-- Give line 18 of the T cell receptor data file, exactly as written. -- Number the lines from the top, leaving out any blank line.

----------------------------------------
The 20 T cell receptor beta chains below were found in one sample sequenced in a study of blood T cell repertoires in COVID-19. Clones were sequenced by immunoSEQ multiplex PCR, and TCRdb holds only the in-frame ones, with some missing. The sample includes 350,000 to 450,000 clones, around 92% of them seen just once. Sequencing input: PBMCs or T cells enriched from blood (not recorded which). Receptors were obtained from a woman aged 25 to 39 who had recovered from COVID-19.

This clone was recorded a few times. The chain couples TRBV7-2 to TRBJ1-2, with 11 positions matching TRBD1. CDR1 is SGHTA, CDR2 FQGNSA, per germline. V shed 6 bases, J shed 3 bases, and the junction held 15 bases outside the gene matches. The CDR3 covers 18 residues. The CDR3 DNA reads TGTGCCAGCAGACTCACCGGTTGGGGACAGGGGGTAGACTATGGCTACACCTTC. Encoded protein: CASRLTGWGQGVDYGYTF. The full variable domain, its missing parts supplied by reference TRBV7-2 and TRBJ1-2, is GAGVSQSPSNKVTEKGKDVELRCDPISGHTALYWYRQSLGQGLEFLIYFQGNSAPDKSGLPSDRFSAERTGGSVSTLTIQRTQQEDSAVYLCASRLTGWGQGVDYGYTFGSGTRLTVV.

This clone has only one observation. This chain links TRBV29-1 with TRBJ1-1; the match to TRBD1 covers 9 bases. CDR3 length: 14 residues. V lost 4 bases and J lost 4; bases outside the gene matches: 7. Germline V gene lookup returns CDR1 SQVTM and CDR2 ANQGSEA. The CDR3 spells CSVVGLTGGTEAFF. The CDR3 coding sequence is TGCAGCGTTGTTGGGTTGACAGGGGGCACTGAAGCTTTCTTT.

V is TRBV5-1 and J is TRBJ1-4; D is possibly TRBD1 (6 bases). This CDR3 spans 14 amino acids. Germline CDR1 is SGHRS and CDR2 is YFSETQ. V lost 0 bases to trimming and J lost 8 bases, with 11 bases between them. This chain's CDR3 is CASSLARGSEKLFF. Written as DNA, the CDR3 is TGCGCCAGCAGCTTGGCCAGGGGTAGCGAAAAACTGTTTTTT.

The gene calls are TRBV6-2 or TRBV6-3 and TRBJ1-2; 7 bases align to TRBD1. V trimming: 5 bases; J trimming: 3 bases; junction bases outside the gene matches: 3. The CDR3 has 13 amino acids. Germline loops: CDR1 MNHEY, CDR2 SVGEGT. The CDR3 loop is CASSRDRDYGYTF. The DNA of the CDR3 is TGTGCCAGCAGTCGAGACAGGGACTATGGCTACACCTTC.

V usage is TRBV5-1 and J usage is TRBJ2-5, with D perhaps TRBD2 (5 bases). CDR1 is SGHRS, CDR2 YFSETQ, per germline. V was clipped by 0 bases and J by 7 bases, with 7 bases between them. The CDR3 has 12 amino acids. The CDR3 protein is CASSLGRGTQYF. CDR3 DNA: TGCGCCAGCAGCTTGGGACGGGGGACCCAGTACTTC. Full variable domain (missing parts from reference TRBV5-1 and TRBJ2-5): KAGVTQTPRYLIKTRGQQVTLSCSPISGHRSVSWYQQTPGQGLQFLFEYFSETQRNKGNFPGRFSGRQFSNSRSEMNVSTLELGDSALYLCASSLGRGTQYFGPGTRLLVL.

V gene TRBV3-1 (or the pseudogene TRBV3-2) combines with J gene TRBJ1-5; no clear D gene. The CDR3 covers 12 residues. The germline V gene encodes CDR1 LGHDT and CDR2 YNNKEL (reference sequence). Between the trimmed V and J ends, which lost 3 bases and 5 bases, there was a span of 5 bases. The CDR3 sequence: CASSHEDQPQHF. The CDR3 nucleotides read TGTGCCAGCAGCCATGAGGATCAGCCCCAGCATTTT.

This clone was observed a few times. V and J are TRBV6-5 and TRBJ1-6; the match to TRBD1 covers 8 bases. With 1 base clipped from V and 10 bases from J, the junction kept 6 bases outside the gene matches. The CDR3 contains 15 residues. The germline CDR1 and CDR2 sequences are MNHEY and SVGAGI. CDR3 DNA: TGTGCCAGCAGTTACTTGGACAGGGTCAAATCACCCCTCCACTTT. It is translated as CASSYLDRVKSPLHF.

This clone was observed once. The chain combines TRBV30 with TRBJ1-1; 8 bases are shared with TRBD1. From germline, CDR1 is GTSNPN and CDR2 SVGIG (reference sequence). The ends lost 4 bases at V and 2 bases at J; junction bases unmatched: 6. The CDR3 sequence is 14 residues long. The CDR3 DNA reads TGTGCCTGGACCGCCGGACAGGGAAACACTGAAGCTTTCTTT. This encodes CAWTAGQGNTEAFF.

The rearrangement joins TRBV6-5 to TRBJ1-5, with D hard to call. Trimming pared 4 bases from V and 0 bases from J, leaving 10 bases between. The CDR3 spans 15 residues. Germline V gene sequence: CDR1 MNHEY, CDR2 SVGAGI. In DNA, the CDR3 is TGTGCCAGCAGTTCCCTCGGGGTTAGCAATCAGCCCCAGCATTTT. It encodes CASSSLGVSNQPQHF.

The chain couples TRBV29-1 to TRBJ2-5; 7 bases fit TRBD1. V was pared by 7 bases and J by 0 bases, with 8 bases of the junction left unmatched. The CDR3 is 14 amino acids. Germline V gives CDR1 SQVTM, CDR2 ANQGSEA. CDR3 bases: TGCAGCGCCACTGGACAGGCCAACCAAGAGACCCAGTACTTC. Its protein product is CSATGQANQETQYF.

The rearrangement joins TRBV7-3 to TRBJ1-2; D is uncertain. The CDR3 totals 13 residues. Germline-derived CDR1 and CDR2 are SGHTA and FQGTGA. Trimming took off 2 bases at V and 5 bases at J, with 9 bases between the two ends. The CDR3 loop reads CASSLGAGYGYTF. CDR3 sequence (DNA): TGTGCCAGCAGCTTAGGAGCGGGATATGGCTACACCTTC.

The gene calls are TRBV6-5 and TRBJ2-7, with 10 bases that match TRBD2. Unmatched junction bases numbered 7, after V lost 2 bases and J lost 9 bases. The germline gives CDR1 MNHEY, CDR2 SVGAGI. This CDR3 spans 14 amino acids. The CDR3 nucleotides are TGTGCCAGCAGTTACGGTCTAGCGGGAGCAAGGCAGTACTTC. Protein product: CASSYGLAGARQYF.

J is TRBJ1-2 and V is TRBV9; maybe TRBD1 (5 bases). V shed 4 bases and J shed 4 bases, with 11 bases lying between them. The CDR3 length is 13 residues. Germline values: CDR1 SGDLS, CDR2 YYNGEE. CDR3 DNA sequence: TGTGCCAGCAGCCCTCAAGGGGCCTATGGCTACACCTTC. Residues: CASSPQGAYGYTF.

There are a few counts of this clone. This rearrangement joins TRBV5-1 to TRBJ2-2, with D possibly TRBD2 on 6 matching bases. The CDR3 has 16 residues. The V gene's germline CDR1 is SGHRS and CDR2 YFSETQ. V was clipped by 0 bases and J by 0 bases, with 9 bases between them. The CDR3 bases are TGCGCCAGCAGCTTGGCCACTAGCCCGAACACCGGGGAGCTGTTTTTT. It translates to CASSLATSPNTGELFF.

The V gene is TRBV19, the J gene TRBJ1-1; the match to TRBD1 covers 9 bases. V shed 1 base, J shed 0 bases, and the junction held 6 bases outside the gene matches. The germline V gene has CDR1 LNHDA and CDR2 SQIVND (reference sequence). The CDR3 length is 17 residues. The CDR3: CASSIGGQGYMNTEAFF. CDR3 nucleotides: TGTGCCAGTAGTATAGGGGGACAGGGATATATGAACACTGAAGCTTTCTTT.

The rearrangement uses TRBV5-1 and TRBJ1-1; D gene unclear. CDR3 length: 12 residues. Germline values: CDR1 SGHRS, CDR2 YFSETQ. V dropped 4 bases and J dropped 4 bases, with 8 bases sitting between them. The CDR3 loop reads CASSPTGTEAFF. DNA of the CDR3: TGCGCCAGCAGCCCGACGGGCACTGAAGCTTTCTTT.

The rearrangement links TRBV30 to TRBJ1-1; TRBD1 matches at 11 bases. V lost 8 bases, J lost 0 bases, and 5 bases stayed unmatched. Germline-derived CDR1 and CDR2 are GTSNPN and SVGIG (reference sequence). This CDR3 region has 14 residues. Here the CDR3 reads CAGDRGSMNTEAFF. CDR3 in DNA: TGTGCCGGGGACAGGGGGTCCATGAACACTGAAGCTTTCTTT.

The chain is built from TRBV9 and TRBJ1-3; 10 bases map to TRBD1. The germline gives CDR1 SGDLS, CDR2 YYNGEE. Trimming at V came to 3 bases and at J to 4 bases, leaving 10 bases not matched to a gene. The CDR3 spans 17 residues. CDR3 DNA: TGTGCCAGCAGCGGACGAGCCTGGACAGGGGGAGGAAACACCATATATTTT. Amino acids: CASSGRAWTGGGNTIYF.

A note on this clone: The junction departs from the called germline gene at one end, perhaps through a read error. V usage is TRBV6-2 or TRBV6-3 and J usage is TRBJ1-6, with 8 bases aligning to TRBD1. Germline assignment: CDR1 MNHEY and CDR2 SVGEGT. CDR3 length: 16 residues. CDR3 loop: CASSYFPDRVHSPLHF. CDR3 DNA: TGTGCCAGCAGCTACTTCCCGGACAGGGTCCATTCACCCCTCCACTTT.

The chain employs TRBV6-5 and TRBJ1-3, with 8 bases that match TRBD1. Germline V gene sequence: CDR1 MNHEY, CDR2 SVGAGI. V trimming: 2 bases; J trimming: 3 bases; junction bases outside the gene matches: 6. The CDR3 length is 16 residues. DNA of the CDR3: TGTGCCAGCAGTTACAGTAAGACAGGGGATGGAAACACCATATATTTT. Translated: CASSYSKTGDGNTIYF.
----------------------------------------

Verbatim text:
The rearrangement links TRBV30 to TRBJ1-1; TRBD1 matches at 11 bases. V lost 8 bases, J lost 0 bases, and 5 bases stayed unmatched. Germline-derived CDR1 and CDR2 are GTSNPN and SVGIG (reference sequence). This CDR3 region has 14 residues. Here the CDR3 reads CAGDRGSMNTEAFF. CDR3 in DNA: TGTGCCGGGGACAGGGGGTCCATGAACACTGAAGCTTTCTTT.